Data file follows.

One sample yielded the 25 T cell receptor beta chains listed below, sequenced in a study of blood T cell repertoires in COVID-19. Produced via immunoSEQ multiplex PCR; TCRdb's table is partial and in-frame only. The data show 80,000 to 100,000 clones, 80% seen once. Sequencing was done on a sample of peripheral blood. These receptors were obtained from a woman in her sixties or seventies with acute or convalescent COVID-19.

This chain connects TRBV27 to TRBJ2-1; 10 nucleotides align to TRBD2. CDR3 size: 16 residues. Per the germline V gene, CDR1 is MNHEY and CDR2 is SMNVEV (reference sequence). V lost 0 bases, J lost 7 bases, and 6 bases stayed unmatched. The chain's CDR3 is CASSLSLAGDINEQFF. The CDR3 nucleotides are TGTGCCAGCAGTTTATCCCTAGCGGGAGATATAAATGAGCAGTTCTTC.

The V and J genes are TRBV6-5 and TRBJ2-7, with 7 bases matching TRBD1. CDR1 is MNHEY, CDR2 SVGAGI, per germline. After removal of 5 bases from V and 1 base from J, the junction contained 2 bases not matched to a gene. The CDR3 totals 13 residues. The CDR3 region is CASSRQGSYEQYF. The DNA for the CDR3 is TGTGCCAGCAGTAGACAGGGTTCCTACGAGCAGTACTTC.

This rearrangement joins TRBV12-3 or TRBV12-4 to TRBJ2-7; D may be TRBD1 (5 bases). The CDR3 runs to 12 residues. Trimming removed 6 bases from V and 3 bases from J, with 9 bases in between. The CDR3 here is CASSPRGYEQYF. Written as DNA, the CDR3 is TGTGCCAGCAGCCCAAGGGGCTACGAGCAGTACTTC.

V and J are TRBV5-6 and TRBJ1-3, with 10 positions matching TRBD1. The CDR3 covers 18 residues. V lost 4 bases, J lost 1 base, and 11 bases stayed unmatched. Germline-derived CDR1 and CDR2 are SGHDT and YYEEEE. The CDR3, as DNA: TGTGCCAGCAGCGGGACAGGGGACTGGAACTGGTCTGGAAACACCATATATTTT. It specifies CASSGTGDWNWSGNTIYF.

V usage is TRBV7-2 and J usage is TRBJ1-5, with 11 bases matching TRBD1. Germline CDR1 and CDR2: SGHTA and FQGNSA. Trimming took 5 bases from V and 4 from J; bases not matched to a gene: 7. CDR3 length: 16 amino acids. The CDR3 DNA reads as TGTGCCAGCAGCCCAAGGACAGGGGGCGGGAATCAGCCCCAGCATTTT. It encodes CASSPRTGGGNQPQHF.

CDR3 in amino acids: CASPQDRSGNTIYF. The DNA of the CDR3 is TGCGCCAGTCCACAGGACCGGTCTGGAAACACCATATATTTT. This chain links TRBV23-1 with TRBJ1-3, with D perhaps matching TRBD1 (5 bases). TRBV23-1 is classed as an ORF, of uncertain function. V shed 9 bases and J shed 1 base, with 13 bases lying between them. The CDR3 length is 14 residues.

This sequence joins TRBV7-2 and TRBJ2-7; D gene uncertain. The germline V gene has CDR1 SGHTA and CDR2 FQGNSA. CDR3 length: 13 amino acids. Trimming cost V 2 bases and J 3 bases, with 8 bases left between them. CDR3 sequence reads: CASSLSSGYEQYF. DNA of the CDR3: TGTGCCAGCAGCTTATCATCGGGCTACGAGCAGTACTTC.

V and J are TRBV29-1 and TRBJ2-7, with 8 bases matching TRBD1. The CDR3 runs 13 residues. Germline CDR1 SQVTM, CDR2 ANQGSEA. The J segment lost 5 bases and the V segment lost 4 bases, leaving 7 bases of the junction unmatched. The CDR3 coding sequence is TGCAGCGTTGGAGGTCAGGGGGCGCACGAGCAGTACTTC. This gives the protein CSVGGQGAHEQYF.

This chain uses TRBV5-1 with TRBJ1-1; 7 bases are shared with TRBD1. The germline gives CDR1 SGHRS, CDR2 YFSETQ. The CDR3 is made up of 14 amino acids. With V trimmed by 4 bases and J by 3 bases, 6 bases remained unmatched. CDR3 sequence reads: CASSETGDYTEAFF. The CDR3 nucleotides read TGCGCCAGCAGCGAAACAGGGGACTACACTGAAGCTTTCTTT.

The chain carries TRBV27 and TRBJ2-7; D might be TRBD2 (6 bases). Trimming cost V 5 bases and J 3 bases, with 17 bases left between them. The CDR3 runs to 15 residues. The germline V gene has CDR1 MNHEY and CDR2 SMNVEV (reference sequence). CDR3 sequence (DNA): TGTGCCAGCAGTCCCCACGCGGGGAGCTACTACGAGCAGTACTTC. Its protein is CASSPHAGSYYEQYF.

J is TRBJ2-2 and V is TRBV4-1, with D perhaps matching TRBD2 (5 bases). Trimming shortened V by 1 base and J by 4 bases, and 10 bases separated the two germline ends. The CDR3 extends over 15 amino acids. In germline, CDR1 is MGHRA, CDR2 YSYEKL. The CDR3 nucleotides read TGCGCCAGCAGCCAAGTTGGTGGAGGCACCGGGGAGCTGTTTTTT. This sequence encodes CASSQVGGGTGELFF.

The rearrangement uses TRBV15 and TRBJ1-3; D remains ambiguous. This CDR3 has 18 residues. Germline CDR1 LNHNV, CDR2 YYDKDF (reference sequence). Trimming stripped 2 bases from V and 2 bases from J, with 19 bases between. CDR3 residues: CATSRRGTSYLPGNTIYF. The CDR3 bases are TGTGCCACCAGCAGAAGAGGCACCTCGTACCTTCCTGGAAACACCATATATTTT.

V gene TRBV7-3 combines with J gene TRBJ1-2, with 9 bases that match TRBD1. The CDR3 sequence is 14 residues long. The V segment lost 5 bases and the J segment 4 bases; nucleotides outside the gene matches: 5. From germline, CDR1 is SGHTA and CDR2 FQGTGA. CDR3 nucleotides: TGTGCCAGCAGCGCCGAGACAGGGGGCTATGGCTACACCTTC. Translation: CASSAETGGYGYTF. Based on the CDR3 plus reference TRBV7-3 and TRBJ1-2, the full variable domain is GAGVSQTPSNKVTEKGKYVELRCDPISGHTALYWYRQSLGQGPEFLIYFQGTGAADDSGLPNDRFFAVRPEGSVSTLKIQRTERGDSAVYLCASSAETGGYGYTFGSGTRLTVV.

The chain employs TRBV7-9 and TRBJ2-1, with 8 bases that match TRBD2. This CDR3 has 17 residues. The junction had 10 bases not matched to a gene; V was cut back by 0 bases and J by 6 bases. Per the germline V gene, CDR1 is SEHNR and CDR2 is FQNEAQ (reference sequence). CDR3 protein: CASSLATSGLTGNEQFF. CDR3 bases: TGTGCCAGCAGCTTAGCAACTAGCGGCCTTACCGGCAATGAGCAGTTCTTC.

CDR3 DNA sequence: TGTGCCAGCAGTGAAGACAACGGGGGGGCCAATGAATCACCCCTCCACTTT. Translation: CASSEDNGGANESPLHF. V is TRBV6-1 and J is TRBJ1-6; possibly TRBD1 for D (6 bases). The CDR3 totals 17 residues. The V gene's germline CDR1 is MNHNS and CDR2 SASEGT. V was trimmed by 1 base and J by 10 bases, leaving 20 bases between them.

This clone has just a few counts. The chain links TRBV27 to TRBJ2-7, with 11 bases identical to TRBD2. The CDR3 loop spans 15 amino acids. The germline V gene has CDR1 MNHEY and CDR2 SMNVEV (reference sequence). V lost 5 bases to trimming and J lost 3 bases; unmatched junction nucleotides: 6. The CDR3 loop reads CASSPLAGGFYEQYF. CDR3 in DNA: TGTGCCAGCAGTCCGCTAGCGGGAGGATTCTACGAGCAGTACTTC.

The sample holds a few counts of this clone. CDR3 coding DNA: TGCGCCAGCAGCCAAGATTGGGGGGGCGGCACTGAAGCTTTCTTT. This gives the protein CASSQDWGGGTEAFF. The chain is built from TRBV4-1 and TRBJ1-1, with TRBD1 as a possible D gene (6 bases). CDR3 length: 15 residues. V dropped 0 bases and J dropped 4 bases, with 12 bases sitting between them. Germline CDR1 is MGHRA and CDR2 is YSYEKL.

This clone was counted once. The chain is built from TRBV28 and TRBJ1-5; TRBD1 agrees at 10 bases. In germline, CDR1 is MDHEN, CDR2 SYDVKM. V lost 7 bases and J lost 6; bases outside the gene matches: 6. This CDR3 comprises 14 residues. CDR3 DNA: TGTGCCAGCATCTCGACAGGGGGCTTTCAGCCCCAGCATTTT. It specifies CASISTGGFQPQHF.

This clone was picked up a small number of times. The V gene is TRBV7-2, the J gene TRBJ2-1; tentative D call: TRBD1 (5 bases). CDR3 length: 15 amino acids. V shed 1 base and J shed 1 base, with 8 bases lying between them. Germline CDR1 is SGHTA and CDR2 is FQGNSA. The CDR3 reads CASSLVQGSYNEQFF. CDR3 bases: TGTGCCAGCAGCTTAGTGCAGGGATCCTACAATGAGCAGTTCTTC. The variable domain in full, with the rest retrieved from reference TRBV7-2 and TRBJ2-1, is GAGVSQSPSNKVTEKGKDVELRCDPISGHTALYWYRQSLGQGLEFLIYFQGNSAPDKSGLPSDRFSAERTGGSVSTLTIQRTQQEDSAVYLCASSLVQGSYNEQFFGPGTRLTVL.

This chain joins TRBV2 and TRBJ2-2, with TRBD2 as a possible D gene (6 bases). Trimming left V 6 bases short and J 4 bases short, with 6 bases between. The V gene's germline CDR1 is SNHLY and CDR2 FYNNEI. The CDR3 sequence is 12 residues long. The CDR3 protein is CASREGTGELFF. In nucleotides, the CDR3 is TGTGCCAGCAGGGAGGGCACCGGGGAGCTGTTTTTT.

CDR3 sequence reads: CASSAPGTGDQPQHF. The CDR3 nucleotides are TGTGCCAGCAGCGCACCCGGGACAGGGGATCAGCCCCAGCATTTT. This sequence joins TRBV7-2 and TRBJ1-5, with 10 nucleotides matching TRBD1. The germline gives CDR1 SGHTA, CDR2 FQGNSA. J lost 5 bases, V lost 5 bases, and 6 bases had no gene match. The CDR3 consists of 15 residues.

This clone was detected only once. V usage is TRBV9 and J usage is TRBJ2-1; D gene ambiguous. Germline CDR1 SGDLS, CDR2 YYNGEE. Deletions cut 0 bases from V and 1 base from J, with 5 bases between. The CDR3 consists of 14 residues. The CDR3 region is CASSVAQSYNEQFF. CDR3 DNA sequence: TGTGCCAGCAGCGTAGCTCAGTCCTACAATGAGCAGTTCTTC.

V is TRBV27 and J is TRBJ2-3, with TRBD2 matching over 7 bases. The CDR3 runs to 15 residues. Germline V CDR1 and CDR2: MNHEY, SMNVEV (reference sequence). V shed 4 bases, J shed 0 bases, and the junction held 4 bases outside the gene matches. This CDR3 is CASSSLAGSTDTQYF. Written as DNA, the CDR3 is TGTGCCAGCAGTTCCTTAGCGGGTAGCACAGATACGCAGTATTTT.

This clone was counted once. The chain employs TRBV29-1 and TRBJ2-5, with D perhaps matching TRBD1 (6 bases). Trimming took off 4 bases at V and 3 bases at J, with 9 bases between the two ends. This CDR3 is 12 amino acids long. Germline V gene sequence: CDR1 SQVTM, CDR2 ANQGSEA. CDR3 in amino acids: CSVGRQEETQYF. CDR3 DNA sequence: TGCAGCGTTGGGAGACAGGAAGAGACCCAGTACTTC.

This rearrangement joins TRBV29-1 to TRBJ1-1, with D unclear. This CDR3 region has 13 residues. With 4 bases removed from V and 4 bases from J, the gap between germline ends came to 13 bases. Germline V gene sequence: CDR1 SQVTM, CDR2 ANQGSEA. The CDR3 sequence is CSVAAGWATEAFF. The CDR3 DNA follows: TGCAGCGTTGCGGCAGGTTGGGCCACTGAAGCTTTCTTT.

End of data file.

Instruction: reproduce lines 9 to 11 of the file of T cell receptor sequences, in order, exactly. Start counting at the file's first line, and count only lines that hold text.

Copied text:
V and J are TRBV29-1 and TRBJ2-7, with 8 bases matching TRBD1. The CDR3 runs 13 residues. Germline CDR1 SQVTM, CDR2 ANQGSEA. The J segment lost 5 bases and the V segment lost 4 bases, leaving 7 bases of the junction unmatched. The CDR3 coding sequence is TGCAGCGTTGGAGGTCAGGGGGCGCACGAGCAGTACTTC. This gives the protein CSVGGQGAHEQYF.

This chain uses TRBV5-1 with TRBJ1-1; 7 bases are shared with TRBD1. The germline gives CDR1 SGHRS, CDR2 YFSETQ. The CDR3 is made up of 14 amino acids. With V trimmed by 4 bases and J by 3 bases, 6 bases remained unmatched. CDR3 sequence reads: CASSETGDYTEAFF. The CDR3 nucleotides read TGCGCCAGCAGCGAAACAGGGGACTACACTGAAGCTTTCTTT.

The chain carries TRBV27 and TRBJ2-7; D might be TRBD2 (6 bases). Trimming cost V 5 bases and J 3 bases, with 17 bases left between them. The CDR3 runs to 15 residues. The germline V gene has CDR1 MNHEY and CDR2 SMNVEV (reference sequence). CDR3 sequence (DNA): TGTGCCAGCAGTCCCCACGCGGGGAGCTACTACGAGCAGTACTTC. Its protein is CASSPHAGSYYEQYF.